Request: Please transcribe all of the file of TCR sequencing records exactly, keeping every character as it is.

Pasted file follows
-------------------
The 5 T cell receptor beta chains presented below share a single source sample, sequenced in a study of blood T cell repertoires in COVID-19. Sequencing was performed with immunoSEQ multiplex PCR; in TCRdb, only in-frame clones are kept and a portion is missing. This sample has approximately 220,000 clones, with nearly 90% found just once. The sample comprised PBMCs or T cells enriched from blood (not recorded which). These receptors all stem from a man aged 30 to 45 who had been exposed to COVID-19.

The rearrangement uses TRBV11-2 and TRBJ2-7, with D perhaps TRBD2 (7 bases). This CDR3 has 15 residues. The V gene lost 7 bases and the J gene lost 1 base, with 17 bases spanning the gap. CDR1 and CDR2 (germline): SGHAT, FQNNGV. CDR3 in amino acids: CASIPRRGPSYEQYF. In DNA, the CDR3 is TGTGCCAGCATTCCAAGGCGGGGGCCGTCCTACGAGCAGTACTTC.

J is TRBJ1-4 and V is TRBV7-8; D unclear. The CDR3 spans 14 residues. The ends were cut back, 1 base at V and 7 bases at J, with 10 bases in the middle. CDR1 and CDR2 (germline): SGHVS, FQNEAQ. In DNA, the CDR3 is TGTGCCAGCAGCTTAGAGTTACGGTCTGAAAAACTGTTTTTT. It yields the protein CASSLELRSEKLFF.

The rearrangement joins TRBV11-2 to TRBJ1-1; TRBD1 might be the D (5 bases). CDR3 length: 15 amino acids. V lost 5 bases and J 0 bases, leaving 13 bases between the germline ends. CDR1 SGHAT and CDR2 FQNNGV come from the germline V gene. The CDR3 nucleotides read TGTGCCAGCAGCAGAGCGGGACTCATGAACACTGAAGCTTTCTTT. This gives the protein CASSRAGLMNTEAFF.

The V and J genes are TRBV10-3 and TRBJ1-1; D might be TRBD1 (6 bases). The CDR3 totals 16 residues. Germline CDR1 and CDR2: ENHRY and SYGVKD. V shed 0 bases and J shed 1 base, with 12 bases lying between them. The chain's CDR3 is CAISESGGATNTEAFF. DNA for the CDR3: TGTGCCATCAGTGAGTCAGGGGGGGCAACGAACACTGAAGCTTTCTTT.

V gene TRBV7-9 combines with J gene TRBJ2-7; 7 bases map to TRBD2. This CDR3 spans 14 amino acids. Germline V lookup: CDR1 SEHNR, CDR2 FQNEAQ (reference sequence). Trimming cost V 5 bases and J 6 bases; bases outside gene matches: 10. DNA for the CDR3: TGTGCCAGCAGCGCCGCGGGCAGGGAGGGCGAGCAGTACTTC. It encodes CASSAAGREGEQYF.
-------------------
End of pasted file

The 5 T cell receptor beta chains presented below share a single source sample, sequenced in a study of blood T cell repertoires in COVID-19. Sequencing was performed with immunoSEQ multiplex PCR; in TCRdb, only in-frame clones are kept and a portion is missing. This sample has approximately 220,000 clones, with nearly 90% found just once. The sample comprised PBMCs or T cells enriched from blood (not recorded which). These receptors all stem from a man aged 30 to 45 who had been exposed to COVID-19.

The rearrangement uses TRBV11-2 and TRBJ2-7, with D perhaps TRBD2 (7 bases). This CDR3 has 15 residues. The V gene lost 7 bases and the J gene lost 1 base, with 17 bases spanning the gap. CDR1 and CDR2 (germline): SGHAT, FQNNGV. CDR3 in amino acids: CASIPRRGPSYEQYF. In DNA, the CDR3 is TGTGCCAGCATTCCAAGGCGGGGGCCGTCCTACGAGCAGTACTTC.

J is TRBJ1-4 and V is TRBV7-8; D unclear. The CDR3 spans 14 residues. The ends were cut back, 1 base at V and 7 bases at J, with 10 bases in the middle. CDR1 and CDR2 (germline): SGHVS, FQNEAQ. In DNA, the CDR3 is TGTGCCAGCAGCTTAGAGTTACGGTCTGAAAAACTGTTTTTT. It yields the protein CASSLELRSEKLFF.

The rearrangement joins TRBV11-2 to TRBJ1-1; TRBD1 might be the D (5 bases). CDR3 length: 15 amino acids. V lost 5 bases and J 0 bases, leaving 13 bases between the germline ends. CDR1 SGHAT and CDR2 FQNNGV come from the germline V gene. The CDR3 nucleotides read TGTGCCAGCAGCAGAGCGGGACTCATGAACACTGAAGCTTTCTTT. This gives the protein CASSRAGLMNTEAFF.

The V and J genes are TRBV10-3 and TRBJ1-1; D might be TRBD1 (6 bases). The CDR3 totals 16 residues. Germline CDR1 and CDR2: ENHRY and SYGVKD. V shed 0 bases and J shed 1 base, with 12 bases lying between them. The chain's CDR3 is CAISESGGATNTEAFF. DNA for the CDR3: TGTGCCATCAGTGAGTCAGGGGGGGCAACGAACACTGAAGCTTTCTTT.

V gene TRBV7-9 combines with J gene TRBJ2-7; 7 bases map to TRBD2. This CDR3 spans 14 amino acids. Germline V lookup: CDR1 SEHNR, CDR2 FQNEAQ (reference sequence). Trimming cost V 5 bases and J 6 bases; bases outside gene matches: 10. DNA for the CDR3: TGTGCCAGCAGCGCCGCGGGCAGGGAGGGCGAGCAGTACTTC. It encodes CASSAAGREGEQYF.